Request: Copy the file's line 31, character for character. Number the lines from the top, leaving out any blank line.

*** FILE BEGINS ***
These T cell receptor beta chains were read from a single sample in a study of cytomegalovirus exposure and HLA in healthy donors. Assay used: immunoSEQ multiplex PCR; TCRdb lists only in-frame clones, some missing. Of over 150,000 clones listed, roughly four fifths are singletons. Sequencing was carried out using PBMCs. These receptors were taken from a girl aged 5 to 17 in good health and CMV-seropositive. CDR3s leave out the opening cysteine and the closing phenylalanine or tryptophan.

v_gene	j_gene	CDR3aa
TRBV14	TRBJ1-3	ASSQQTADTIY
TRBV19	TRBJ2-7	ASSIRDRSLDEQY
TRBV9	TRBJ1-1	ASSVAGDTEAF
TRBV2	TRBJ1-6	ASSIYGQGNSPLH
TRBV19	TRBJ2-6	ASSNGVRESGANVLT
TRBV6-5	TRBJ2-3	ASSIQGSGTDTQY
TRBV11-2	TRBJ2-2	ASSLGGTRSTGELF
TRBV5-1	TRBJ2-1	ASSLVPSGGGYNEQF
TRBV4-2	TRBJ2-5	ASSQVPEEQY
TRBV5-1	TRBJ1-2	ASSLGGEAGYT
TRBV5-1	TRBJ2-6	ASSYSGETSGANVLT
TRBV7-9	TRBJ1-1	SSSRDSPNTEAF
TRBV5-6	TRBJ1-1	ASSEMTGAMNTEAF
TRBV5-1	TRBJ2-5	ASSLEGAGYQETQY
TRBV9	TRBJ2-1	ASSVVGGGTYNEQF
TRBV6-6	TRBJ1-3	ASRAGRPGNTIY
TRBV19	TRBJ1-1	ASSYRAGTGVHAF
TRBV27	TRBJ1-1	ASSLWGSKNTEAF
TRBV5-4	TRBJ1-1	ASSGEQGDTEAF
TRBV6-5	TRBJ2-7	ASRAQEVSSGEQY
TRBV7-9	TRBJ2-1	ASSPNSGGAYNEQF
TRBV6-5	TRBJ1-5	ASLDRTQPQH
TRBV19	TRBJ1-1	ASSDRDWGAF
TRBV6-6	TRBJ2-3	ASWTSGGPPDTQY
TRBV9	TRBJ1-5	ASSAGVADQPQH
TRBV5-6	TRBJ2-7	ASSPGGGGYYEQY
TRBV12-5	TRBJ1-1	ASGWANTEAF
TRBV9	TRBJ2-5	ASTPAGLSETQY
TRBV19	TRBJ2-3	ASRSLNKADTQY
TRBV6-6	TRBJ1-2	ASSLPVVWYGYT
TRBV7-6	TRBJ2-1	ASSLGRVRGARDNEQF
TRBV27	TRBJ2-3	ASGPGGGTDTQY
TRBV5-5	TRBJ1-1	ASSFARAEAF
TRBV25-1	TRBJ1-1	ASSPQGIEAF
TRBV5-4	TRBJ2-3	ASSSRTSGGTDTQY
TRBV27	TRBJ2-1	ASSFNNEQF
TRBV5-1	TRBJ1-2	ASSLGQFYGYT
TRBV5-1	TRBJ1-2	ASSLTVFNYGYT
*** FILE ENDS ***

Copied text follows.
TRBV19	TRBJ2-3	ASRSLNKADTQY